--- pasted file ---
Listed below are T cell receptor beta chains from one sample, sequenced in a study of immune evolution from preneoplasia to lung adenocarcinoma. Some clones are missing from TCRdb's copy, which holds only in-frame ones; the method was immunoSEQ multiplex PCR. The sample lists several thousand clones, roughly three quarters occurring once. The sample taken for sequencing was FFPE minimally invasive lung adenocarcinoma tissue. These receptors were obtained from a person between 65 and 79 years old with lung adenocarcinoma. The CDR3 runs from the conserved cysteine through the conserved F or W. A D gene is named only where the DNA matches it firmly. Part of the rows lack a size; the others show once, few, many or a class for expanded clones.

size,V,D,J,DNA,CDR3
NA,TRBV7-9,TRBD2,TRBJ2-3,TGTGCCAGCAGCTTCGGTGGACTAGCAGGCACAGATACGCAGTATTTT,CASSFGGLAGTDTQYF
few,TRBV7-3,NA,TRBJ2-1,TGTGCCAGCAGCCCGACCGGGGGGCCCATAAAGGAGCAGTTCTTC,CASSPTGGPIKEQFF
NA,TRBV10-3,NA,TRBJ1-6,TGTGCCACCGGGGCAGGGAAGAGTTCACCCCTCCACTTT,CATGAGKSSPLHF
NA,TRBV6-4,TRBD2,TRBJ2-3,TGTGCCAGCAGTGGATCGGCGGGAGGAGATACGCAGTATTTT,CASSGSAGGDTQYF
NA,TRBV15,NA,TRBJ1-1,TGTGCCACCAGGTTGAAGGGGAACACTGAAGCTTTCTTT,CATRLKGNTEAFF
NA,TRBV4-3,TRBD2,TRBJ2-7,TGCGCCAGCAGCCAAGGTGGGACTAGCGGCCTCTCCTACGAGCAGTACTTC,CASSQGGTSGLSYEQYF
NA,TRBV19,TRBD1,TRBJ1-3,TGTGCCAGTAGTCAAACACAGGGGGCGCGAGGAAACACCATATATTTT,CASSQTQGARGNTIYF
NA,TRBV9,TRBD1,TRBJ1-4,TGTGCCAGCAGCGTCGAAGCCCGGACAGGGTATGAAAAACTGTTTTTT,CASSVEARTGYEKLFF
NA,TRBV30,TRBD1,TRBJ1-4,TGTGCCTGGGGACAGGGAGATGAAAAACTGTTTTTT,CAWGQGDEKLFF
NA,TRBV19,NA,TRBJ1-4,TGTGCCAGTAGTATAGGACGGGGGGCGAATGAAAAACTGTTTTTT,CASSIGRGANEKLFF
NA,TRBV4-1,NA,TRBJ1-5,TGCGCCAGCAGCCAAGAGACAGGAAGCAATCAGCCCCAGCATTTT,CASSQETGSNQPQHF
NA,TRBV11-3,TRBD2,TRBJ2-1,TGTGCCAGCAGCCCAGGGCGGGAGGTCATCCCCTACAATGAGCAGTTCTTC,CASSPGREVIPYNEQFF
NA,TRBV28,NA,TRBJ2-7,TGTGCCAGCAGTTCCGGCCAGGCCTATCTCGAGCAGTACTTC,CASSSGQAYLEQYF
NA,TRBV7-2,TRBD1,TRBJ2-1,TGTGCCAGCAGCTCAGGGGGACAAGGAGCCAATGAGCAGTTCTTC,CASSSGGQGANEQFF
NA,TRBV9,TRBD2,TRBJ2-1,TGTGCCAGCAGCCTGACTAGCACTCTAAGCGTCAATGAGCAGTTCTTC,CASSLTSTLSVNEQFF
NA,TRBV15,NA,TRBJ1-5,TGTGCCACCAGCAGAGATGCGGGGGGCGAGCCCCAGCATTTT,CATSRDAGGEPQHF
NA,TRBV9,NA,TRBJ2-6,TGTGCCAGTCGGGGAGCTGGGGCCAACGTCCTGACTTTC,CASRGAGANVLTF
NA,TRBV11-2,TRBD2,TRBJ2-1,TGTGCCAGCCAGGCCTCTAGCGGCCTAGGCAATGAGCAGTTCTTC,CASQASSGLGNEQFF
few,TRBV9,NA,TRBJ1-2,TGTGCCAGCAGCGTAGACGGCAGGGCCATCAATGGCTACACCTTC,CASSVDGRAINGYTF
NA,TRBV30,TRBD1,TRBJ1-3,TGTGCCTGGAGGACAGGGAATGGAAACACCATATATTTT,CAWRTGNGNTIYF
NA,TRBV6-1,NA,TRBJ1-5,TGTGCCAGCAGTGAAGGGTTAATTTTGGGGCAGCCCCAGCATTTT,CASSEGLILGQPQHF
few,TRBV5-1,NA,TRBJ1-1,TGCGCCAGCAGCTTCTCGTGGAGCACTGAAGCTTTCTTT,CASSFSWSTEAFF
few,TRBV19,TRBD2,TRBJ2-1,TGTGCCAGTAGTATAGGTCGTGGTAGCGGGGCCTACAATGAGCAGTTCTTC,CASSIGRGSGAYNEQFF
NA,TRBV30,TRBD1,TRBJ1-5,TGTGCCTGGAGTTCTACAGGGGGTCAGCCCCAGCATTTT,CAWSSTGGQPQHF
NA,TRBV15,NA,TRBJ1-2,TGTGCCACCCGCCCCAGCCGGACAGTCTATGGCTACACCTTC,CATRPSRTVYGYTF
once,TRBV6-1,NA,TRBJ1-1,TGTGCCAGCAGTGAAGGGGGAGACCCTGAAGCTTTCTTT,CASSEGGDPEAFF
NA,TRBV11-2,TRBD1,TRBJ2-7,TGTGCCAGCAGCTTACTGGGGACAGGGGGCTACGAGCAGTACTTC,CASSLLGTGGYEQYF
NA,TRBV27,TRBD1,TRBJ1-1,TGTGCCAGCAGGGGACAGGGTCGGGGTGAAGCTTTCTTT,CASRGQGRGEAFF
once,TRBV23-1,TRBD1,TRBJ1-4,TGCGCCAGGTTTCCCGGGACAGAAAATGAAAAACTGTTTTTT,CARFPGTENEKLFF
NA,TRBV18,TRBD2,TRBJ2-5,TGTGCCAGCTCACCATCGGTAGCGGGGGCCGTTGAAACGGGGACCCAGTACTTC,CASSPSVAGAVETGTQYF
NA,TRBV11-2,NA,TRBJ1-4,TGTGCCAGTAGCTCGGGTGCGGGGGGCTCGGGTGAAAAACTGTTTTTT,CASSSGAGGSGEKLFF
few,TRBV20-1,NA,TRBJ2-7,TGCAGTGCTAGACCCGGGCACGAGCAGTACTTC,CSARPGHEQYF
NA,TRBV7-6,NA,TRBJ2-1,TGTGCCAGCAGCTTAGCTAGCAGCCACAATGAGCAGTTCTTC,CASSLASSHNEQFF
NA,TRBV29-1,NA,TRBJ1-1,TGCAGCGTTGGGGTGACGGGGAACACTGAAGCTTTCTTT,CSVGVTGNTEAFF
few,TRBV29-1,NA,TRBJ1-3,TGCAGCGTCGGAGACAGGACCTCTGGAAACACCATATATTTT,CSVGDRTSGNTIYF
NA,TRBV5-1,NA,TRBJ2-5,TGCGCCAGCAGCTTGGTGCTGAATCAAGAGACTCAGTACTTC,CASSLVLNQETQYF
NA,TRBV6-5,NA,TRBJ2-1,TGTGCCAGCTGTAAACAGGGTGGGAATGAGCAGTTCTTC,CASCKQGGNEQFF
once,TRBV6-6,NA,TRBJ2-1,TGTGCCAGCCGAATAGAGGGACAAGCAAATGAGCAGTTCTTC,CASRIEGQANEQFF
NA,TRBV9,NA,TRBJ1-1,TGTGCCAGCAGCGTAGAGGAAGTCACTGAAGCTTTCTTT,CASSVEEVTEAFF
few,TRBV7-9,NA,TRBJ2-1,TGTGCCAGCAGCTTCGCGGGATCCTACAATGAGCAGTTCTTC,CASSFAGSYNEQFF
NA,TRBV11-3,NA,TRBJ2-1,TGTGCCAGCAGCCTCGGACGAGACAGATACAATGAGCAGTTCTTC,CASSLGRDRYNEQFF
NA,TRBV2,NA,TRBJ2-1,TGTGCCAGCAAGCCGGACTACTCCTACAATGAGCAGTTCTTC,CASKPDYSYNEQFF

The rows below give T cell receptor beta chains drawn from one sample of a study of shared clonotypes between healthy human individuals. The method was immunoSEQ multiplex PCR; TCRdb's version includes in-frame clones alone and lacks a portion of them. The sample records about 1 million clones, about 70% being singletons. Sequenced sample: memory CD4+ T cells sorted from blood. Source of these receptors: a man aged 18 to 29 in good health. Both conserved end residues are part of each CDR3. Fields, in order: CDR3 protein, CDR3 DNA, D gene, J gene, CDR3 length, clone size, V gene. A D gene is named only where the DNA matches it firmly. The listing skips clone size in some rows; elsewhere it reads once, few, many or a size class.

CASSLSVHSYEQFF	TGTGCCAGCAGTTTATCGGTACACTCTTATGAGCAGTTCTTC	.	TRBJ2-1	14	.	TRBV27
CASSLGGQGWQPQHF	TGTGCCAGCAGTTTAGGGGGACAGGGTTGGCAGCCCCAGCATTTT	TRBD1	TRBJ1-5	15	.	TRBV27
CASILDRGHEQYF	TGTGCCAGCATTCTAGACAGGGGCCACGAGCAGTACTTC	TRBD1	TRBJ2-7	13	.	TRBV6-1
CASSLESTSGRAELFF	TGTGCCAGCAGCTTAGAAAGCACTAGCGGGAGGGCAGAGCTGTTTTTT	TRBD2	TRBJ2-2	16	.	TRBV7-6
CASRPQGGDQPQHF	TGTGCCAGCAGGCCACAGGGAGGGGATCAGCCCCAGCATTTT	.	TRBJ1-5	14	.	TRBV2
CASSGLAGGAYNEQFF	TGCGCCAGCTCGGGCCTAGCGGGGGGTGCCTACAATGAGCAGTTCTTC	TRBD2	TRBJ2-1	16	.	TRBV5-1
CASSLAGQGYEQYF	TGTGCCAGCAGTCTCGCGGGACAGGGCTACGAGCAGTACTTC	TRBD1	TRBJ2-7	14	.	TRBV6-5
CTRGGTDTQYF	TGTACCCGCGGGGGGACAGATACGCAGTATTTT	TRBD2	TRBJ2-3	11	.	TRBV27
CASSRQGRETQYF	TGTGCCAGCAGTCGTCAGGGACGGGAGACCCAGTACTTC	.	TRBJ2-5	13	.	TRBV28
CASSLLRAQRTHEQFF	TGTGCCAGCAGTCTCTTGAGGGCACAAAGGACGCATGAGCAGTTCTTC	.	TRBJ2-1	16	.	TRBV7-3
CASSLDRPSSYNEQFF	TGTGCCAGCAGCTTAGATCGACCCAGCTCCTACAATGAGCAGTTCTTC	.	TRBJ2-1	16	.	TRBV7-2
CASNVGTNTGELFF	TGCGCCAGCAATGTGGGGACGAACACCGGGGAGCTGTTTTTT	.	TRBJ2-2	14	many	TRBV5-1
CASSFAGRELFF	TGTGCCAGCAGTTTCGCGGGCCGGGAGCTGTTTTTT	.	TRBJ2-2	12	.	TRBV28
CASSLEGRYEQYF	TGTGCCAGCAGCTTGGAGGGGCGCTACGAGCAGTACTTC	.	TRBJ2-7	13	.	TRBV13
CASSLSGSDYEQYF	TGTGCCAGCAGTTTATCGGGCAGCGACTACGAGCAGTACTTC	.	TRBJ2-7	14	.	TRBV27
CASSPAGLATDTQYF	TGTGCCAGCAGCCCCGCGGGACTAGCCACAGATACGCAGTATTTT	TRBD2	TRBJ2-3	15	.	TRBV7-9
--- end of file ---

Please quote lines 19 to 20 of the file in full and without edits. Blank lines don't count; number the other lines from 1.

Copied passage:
NA,TRBV9,NA,TRBJ2-6,TGTGCCAGTCGGGGAGCTGGGGCCAACGTCCTGACTTTC,CASRGAGANVLTF
NA,TRBV11-2,TRBD2,TRBJ2-1,TGTGCCAGCCAGGCCTCTAGCGGCCTAGGCAATGAGCAGTTCTTC,CASQASSGLGNEQFF